I recently participated in a lifeguard/EMT training exercise in preparation for an upcoming competition. It is amazing at how much these folks need to know about symptoms, treatment, procedures in assessing and aiding injured people.
Greg of Delray Watersports graciously volunteered as a kite lofting "victim" for the various teams to work with.
The harness, lines and potentially repowered kite factor into the emergency response.
The teams were scored over an extensive list of criteria as they worked through the scenarios.
If you are a victim, it is best to respond favorably ... or else!
More to come about that part of things which may be of particular interest to lifeguards, EMT and other rescue personnel. For now though I wanted to gather input on the kiting orientation handout prepared for ocean rescue personnel which follows,
Kiteboarder in Need of Rescue?
August 26, 2002 (Revised May 21, 2007)
Kiteboarders are becoming more common on beaches across the globe. With kites and riders flying at speed through the air, the sport can provide an entertaining spectacle to watchers on shore. Sometimes the kite isnÃƒÂ¢Ã¢â€šÂ¬Ã¢â€žÂ¢t flying but is on the water with the rider which can cause questions about the need for rescue for watchers onshore. Lifeguards, park rangers and rescue personnel may need to familiarize themselves with this scenario as kiteboarding grows in popularity. Whether a kiteboarder is fully skilled or, particularly, if he is still learning, his kite may occasionally spend more time on the water than in the air. This is not necessarily an indication that a rescue is needed. The kiteboarder may just be sorting things out to relaunch his kite, to use the kite as a sail to pull himself into shore or may be swimming in--slowly. Riders sometimes spend quite a while doing this. The last thing kiteboarders want to do is to create avoidable false alarms for rescue personnel although when rescue is needed it is very welcome. Ideas follow for consideration by both riders and rescuers when a kite is on the water:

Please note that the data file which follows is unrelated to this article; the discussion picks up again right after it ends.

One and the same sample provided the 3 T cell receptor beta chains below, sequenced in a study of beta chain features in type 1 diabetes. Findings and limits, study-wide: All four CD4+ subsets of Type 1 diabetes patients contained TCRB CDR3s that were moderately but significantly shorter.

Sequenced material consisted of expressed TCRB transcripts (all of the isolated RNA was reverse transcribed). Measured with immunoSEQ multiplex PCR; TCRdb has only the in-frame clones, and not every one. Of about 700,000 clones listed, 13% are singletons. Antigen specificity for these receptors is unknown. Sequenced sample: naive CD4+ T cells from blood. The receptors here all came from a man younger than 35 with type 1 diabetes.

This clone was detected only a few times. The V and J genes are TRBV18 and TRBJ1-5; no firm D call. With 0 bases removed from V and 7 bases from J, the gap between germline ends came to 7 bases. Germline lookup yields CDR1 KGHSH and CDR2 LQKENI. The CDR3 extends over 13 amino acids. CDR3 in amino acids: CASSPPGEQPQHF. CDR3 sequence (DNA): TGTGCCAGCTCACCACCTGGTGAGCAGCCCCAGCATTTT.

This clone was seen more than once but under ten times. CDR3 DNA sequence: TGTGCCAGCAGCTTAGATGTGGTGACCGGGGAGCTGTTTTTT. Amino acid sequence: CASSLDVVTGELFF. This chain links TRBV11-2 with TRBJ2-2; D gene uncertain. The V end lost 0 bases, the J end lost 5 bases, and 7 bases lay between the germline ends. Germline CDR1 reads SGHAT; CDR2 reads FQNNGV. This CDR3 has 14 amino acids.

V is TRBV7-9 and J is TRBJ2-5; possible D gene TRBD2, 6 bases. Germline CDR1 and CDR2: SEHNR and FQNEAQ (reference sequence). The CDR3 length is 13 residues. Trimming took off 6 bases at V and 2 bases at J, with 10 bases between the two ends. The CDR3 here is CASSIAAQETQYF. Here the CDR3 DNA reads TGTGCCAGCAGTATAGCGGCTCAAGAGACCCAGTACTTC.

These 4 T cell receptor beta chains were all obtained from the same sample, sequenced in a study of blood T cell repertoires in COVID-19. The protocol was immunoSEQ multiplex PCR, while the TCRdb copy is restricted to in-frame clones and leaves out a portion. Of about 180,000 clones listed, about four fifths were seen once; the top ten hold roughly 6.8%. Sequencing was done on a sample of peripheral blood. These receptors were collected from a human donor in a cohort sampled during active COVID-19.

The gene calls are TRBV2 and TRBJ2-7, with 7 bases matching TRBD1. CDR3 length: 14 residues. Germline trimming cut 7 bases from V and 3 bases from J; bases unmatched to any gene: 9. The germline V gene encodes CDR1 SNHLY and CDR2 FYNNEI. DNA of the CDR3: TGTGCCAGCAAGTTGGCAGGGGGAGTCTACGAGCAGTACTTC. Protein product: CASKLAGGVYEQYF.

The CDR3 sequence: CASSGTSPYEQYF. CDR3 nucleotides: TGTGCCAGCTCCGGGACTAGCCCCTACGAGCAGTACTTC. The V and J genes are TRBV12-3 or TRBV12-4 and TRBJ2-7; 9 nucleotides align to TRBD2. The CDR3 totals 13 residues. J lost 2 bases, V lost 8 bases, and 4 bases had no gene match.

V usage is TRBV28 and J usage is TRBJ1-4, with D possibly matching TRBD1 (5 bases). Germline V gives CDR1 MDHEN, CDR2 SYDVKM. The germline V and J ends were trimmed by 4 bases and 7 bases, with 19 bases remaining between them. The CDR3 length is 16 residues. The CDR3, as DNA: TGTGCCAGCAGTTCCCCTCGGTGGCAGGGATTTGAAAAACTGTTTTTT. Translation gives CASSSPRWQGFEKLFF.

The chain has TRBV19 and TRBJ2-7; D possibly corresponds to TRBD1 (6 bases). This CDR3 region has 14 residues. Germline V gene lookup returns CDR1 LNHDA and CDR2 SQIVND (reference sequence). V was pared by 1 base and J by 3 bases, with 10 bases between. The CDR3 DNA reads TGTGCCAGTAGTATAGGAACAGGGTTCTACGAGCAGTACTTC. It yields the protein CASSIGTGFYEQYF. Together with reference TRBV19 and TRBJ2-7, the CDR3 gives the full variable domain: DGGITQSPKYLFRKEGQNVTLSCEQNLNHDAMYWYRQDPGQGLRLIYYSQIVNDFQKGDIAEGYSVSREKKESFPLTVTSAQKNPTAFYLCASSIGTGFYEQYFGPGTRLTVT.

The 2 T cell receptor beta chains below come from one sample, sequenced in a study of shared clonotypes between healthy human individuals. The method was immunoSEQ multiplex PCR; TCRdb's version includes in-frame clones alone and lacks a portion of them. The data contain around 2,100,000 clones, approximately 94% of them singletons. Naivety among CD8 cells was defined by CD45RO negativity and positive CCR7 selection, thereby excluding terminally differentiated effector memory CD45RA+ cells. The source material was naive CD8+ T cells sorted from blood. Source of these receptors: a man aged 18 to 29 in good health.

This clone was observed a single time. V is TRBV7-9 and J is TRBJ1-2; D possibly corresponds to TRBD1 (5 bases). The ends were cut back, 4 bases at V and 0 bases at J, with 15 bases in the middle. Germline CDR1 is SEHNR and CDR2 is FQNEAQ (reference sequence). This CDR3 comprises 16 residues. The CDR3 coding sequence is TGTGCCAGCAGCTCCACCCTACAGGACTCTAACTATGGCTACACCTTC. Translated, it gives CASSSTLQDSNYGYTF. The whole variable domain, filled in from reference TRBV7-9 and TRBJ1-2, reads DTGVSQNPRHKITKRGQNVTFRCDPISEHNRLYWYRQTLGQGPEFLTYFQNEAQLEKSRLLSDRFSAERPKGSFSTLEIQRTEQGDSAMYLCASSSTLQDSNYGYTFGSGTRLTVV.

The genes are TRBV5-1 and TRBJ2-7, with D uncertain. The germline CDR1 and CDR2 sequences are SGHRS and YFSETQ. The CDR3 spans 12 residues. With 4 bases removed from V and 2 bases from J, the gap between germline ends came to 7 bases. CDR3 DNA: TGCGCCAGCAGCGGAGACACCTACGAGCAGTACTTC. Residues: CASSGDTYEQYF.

1. LANDING ON A GUARDED BEACH If you are going to come into shore in a guarded area and seas are calm, consider landing, wrapping up your lines, deflating your leading edge and rolling your kite up before swimming in among bathers if you are able. If this is not feasible and a guard is present with the knowledge of how to do an assisted kite landing, signal your intent to land the kite by patting your head. Ideally the guard will respond with the same signal. Carefully lower your kite to the guard who should approach the leading edge from windward and securely grab the center of the leading edge, then walk toward the kiter to detension the lines then pivot the kite upward into a ÃƒÂ¢Ã¢â€šÂ¬Ã…â€œUÃƒÂ¢Ã¢â€šÂ¬Ã‚